According to Segerblom, a Democrat from Las Vegas, if Arizona - arguably one of the most conservative states in the country - can not only pass medical marijuana laws but implement a state-regulated dispensary program, then so can Nevada. The trip is his way of convincing legislators to support Segerblom's Senate Bill 374 which would allow for medical marijuana dispensaries in Nevada.
According to the Las Vega Sun, Segerblom and a quartet of bipartisan lawmakers paid their way to visit to inspect grow houses, medical marijuana centers and talk with patients. While he admits to having used cannabis in the past, Segerblom was blown away by the dispensary-quality herb he saw. "I've never seen bud that good," he told the Sun. Other lawmakers were complete newbies to marijuana, or so they say.
Las Vegas Republican Sen. Scott Hammond says he never tried pot, but did make it to a Grateful Dead show once (Editor's note: really!?!). Others say they
"I want to learn more about these medical marijuana dispensaries," Kihuen said before the trip. "If it's a bill that we're going to consider here in the Legislature, in order for us to make an informed decision, we have to go out there to other states and see how they're doing it."
Nevada currently is struggling with implementing their existing program, which one judge has deemed unconstitutional in a case involving two men charged with illegally dispensing marijuana through a medical co-op last year.
Nevada Sen. Tick Segerblom.
The state's medical marijuana law, which was passed in 2001, called for the state to create a method by which patients could legally obtain cannabis. Currently, patients are allowed to grow for themselves or designate a caregiver to grow for them - but there technically hasn't been anywhere legal for patients and caregivers to even get the seeds or clones to begin with. Last Friday the ACLU also spoke out against the current law and called for reform.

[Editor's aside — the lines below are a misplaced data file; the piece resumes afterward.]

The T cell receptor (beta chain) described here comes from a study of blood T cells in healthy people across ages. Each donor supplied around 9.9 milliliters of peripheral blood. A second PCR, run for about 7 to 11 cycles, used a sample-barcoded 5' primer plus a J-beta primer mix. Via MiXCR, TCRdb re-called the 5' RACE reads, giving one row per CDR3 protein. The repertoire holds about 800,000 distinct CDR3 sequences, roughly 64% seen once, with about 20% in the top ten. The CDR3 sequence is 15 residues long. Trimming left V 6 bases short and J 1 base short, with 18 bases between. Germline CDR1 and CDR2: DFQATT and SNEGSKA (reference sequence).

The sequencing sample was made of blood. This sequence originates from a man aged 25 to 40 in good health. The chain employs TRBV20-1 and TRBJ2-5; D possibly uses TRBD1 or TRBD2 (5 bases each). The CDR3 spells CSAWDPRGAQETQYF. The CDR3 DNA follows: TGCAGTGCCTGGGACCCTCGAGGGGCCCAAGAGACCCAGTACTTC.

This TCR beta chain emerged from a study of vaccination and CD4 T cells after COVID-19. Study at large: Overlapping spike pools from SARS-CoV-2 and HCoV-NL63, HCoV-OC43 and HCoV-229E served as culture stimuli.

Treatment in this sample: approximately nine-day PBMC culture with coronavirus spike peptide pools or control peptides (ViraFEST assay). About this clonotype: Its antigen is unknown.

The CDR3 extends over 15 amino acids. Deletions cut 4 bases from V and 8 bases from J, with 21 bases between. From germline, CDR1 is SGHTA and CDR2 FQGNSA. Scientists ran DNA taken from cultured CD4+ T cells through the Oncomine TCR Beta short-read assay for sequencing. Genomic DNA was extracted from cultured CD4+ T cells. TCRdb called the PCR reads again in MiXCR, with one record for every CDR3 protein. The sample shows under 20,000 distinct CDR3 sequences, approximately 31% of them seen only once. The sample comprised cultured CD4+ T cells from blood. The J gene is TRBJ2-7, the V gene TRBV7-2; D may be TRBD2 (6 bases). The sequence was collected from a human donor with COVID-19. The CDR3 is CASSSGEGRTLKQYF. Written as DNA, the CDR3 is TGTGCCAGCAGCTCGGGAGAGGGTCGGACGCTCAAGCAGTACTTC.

Segerblom's bill needs two-thirds support from the legislature to move through, which he says might be difficult given marijuana's stigma.
"Realistically, the problem is that when you use the word marijuana, a lot of politicians get very skittish and think that somehow or other they're endorsing smoking marijuana, which they're not," Segerblom told the Sun. "The key to this whole thing in my opinion is that there is no marijuana going to people other than people who have cards."
Arizona lawmakers also have outright legalization to consider this session. Assembly Bill 402 would legalize up to an ounce for personal use and possession as well as allow for state-regulated marijuana retail sales.